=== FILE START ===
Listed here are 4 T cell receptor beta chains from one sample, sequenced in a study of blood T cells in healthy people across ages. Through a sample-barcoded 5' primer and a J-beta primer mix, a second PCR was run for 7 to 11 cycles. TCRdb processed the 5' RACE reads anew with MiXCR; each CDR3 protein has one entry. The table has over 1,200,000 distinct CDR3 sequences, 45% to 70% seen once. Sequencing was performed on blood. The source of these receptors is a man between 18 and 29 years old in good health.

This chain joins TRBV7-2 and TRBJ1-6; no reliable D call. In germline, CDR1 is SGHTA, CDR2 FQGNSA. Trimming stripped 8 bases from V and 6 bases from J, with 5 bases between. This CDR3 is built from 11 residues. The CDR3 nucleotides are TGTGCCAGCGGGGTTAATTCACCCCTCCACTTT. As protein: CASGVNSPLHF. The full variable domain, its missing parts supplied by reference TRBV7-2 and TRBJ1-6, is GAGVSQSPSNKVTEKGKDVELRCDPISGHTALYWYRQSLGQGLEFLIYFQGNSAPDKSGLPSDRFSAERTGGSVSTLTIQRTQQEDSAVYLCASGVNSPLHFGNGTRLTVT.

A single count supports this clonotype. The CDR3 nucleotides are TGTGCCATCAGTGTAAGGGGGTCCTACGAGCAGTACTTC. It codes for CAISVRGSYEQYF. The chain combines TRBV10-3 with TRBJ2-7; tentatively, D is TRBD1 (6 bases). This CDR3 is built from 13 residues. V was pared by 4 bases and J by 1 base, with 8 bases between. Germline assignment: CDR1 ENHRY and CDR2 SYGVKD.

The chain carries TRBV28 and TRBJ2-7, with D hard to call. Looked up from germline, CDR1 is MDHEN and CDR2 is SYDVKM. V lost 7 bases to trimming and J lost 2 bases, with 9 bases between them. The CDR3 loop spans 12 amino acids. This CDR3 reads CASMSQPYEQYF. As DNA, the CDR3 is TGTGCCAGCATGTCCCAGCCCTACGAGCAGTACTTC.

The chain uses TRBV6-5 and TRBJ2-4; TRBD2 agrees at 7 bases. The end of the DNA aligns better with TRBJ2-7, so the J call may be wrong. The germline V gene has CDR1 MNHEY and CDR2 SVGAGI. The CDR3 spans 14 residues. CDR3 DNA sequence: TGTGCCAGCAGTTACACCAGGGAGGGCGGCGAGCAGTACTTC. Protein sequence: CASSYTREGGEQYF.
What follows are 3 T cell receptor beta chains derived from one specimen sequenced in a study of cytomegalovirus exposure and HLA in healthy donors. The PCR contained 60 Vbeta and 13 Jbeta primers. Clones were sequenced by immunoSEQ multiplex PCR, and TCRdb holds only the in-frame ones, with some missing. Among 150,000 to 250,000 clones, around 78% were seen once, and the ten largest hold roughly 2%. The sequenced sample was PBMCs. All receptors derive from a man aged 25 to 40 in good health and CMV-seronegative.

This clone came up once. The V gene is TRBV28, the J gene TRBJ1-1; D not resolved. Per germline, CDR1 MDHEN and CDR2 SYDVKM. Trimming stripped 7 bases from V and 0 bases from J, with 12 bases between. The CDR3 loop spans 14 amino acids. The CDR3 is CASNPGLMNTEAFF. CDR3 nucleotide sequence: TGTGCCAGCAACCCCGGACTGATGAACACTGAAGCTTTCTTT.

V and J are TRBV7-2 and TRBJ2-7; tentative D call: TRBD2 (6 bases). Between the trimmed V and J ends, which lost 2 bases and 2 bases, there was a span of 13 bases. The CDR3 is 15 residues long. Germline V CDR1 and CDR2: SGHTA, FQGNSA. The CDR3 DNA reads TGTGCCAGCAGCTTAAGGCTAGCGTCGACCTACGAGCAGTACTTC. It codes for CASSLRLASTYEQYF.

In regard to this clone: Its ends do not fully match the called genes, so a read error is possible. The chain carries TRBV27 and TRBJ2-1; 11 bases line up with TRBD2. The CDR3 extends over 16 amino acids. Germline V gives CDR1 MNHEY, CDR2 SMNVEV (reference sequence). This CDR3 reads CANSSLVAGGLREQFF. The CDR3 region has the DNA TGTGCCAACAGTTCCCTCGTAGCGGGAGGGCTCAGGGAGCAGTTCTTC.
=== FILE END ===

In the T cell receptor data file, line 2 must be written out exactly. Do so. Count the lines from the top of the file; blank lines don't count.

This chain joins TRBV7-2 and TRBJ1-6; no reliable D call. In germline, CDR1 is SGHTA, CDR2 FQGNSA. Trimming stripped 8 bases from V and 6 bases from J, with 5 bases between. This CDR3 is built from 11 residues. The CDR3 nucleotides are TGTGCCAGCGGGGTTAATTCACCCCTCCACTTT. As protein: CASGVNSPLHF. The full variable domain, its missing parts supplied by reference TRBV7-2 and TRBJ1-6, is GAGVSQSPSNKVTEKGKDVELRCDPISGHTALYWYRQSLGQGLEFLIYFQGNSAPDKSGLPSDRFSAERTGGSVSTLTIQRTQQEDSAVYLCASGVNSPLHFGNGTRLTVT.